(Adds details on inflation, further comment from Vanguard executives)
Jan 8 (Reuters) - Executives at Vanguard Group, the No. 1 U.S. mutual fund company, said on Thursday deflation is a real risk for the global economy while downplaying inflation concerns for the United States.
“Most people say, ‘Hey, deflation, falling prices, isn’t that great!'” Vanguard Chief Investment Officer Tim Buckley said during a live webcast. But as he explained, falling prices are not something to be celebrated, especially in a developed economy that relies on consumption to fuel gross domestic product growth.
As consumers hold off buying things, GDP shrinks.
“Once you’re in the cycle, it very difficult to get out,” Vanguard Chairman William McNabb added.
McNabb said there are no data that support the presence of a lot of inflationary pressure, especially in the U.S. economy.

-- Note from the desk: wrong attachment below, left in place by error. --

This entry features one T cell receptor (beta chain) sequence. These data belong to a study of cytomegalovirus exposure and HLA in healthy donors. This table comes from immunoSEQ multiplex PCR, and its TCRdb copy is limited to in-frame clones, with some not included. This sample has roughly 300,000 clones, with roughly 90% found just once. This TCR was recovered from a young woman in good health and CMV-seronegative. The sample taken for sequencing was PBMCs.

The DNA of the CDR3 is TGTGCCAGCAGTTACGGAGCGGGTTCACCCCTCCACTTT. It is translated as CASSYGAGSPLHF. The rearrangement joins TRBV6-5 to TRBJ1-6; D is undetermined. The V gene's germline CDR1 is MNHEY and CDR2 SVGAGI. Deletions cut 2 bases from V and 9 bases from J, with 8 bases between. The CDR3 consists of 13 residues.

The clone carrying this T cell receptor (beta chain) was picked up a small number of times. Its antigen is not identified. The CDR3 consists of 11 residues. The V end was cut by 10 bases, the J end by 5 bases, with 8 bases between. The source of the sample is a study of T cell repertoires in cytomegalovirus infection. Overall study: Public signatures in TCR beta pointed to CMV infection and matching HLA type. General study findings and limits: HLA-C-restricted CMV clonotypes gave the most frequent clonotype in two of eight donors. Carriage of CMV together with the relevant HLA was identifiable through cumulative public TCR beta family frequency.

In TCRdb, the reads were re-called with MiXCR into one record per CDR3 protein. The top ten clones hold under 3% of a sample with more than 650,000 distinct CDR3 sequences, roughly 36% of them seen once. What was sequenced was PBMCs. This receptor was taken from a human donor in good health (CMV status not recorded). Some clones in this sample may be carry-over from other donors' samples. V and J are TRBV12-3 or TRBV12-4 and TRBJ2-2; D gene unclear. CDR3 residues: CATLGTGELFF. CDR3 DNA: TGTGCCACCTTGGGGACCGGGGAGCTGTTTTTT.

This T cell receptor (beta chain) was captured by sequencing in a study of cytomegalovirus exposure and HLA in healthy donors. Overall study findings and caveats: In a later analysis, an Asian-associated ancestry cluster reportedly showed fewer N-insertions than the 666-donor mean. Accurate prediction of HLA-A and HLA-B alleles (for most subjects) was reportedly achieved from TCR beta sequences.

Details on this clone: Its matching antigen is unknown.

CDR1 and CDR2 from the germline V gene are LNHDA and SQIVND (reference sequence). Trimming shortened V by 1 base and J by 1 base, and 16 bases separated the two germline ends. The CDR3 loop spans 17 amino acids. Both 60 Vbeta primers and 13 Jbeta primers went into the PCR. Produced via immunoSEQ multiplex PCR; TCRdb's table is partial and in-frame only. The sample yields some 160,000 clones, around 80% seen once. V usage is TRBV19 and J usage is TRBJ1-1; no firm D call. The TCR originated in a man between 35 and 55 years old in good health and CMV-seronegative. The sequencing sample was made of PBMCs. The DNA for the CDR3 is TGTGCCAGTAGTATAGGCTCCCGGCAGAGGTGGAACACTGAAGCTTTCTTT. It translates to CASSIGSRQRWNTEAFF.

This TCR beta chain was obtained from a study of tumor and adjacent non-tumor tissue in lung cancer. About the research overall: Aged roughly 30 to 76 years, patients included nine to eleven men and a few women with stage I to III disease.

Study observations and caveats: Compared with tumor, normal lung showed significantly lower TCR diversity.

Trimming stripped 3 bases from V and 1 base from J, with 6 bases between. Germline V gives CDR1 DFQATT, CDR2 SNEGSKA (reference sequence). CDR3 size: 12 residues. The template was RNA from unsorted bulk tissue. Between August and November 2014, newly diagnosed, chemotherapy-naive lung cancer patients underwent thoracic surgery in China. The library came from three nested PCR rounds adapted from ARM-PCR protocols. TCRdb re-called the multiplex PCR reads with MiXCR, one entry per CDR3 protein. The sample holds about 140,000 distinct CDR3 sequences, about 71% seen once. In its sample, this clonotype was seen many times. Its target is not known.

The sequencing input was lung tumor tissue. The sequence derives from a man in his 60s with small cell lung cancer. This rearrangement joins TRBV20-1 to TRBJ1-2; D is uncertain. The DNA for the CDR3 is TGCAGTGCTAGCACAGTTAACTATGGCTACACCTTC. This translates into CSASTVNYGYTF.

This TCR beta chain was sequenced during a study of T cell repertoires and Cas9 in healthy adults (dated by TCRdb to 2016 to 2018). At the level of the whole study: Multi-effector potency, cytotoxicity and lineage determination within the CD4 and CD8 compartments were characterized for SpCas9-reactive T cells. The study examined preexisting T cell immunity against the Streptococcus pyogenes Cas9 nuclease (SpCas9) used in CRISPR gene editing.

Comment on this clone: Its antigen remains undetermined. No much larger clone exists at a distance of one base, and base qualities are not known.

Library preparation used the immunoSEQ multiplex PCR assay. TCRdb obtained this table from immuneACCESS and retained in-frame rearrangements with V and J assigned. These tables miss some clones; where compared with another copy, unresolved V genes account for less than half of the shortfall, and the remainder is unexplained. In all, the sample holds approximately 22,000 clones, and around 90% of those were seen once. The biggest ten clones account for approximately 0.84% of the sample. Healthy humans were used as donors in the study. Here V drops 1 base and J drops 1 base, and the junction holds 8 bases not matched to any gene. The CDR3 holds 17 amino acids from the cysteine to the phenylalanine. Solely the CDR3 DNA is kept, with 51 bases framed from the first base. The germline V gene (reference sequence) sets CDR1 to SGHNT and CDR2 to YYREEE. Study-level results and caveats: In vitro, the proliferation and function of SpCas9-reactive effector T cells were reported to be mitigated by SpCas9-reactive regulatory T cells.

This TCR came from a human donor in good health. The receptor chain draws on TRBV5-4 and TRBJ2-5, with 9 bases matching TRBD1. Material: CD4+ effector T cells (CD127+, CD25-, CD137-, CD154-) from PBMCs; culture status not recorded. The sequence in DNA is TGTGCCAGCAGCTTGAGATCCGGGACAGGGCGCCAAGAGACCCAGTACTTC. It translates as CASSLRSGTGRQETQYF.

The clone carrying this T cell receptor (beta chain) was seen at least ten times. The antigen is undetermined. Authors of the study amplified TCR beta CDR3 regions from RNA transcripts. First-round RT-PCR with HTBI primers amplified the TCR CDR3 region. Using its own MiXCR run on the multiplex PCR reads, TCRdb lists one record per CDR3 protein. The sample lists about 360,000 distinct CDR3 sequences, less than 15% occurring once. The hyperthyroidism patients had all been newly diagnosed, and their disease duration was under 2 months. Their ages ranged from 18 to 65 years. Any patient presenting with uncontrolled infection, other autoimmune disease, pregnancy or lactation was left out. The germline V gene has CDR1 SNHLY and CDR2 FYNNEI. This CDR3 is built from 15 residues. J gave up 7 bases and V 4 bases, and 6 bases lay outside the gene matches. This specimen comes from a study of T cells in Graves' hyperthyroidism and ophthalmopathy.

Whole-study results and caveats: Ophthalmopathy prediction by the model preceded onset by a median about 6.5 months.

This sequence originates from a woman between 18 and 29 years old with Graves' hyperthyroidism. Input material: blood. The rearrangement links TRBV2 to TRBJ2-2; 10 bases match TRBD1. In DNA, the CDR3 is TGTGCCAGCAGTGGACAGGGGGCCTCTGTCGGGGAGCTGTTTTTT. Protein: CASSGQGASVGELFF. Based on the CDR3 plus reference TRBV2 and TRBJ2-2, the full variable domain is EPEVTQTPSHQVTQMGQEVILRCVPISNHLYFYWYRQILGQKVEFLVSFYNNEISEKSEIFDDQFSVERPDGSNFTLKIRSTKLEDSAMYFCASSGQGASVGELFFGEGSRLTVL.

“When you look at what drives inflation, wages are the largest component. Most people focus on commodity prices, but wages actually are far more important,” McNabb said. “And we have not seen much inflation there.”
Buckley, who helps oversee $3.1 trillion in assets under management at Vanguard, said stocks have had a nice run, but bond investors should temper their expectations for 2015 as yields reside at historical lows.
“You can’t expect that much return from bonds going forward,” Buckley said. (Reporting By Tim McLaughlin; Editing by Steve Orlofsky and Cynthia Osterman)